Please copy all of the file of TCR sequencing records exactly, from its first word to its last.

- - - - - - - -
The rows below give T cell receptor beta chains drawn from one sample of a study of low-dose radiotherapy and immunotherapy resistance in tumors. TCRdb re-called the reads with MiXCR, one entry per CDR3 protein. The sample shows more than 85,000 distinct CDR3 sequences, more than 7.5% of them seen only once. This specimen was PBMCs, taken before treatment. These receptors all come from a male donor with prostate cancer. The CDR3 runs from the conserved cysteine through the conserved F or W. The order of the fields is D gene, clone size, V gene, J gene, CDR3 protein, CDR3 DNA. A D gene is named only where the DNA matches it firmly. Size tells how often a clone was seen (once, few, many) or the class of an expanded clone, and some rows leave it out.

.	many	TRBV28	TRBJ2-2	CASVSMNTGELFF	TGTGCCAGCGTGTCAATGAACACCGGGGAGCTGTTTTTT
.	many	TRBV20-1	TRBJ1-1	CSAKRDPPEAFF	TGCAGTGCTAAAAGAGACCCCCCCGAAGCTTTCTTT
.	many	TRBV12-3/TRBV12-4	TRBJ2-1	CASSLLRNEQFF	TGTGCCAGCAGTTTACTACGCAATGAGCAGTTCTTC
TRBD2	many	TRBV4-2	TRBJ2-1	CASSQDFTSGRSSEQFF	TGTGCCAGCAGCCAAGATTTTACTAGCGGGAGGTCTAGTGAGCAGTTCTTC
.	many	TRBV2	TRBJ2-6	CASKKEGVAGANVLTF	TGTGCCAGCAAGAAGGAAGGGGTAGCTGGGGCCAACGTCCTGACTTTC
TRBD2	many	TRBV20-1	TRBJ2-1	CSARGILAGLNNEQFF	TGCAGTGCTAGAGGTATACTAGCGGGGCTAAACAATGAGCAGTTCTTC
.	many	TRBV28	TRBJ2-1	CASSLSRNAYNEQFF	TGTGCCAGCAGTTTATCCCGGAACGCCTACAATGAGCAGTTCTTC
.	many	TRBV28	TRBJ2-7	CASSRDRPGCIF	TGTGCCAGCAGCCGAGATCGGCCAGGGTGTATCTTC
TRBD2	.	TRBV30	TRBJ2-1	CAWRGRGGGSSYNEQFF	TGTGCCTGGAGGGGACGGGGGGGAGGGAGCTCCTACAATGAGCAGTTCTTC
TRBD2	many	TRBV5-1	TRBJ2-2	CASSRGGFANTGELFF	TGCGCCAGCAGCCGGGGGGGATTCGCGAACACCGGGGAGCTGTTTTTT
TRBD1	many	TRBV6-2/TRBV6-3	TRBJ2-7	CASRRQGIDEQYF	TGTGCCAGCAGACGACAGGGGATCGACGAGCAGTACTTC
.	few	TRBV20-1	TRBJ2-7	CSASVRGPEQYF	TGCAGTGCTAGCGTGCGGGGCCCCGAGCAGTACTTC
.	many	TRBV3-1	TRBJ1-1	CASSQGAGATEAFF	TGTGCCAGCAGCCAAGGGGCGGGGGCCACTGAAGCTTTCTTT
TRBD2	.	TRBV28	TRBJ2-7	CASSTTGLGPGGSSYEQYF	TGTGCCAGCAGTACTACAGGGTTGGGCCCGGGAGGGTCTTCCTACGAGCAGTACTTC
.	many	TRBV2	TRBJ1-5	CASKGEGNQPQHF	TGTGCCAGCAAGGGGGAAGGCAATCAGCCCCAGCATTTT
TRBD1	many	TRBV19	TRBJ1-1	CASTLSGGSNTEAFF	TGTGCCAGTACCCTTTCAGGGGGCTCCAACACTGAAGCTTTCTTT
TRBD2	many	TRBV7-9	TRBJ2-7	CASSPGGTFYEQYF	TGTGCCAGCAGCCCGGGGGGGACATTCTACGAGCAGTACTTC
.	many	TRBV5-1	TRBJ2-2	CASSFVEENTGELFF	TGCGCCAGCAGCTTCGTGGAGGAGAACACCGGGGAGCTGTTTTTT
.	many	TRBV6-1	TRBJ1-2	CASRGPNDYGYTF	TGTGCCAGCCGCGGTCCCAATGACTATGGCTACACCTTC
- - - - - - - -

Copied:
The rows below give T cell receptor beta chains drawn from one sample of a study of low-dose radiotherapy and immunotherapy resistance in tumors. TCRdb re-called the reads with MiXCR, one entry per CDR3 protein. The sample shows more than 85,000 distinct CDR3 sequences, more than 7.5% of them seen only once. This specimen was PBMCs, taken before treatment. These receptors all come from a male donor with prostate cancer. The CDR3 runs from the conserved cysteine through the conserved F or W. The order of the fields is D gene, clone size, V gene, J gene, CDR3 protein, CDR3 DNA. A D gene is named only where the DNA matches it firmly. Size tells how often a clone was seen (once, few, many) or the class of an expanded clone, and some rows leave it out.

.	many	TRBV28	TRBJ2-2	CASVSMNTGELFF	TGTGCCAGCGTGTCAATGAACACCGGGGAGCTGTTTTTT
.	many	TRBV20-1	TRBJ1-1	CSAKRDPPEAFF	TGCAGTGCTAAAAGAGACCCCCCCGAAGCTTTCTTT
.	many	TRBV12-3/TRBV12-4	TRBJ2-1	CASSLLRNEQFF	TGTGCCAGCAGTTTACTACGCAATGAGCAGTTCTTC
TRBD2	many	TRBV4-2	TRBJ2-1	CASSQDFTSGRSSEQFF	TGTGCCAGCAGCCAAGATTTTACTAGCGGGAGGTCTAGTGAGCAGTTCTTC
.	many	TRBV2	TRBJ2-6	CASKKEGVAGANVLTF	TGTGCCAGCAAGAAGGAAGGGGTAGCTGGGGCCAACGTCCTGACTTTC
TRBD2	many	TRBV20-1	TRBJ2-1	CSARGILAGLNNEQFF	TGCAGTGCTAGAGGTATACTAGCGGGGCTAAACAATGAGCAGTTCTTC
.	many	TRBV28	TRBJ2-1	CASSLSRNAYNEQFF	TGTGCCAGCAGTTTATCCCGGAACGCCTACAATGAGCAGTTCTTC
.	many	TRBV28	TRBJ2-7	CASSRDRPGCIF	TGTGCCAGCAGCCGAGATCGGCCAGGGTGTATCTTC
TRBD2	.	TRBV30	TRBJ2-1	CAWRGRGGGSSYNEQFF	TGTGCCTGGAGGGGACGGGGGGGAGGGAGCTCCTACAATGAGCAGTTCTTC
TRBD2	many	TRBV5-1	TRBJ2-2	CASSRGGFANTGELFF	TGCGCCAGCAGCCGGGGGGGATTCGCGAACACCGGGGAGCTGTTTTTT
TRBD1	many	TRBV6-2/TRBV6-3	TRBJ2-7	CASRRQGIDEQYF	TGTGCCAGCAGACGACAGGGGATCGACGAGCAGTACTTC
.	few	TRBV20-1	TRBJ2-7	CSASVRGPEQYF	TGCAGTGCTAGCGTGCGGGGCCCCGAGCAGTACTTC
.	many	TRBV3-1	TRBJ1-1	CASSQGAGATEAFF	TGTGCCAGCAGCCAAGGGGCGGGGGCCACTGAAGCTTTCTTT
TRBD2	.	TRBV28	TRBJ2-7	CASSTTGLGPGGSSYEQYF	TGTGCCAGCAGTACTACAGGGTTGGGCCCGGGAGGGTCTTCCTACGAGCAGTACTTC
.	many	TRBV2	TRBJ1-5	CASKGEGNQPQHF	TGTGCCAGCAAGGGGGAAGGCAATCAGCCCCAGCATTTT
TRBD1	many	TRBV19	TRBJ1-1	CASTLSGGSNTEAFF	TGTGCCAGTACCCTTTCAGGGGGCTCCAACACTGAAGCTTTCTTT
TRBD2	many	TRBV7-9	TRBJ2-7	CASSPGGTFYEQYF	TGTGCCAGCAGCCCGGGGGGGACATTCTACGAGCAGTACTTC
.	many	TRBV5-1	TRBJ2-2	CASSFVEENTGELFF	TGCGCCAGCAGCTTCGTGGAGGAGAACACCGGGGAGCTGTTTTTT
.	many	TRBV6-1	TRBJ1-2	CASRGPNDYGYTF	TGTGCCAGCCGCGGTCCCAATGACTATGGCTACACCTTC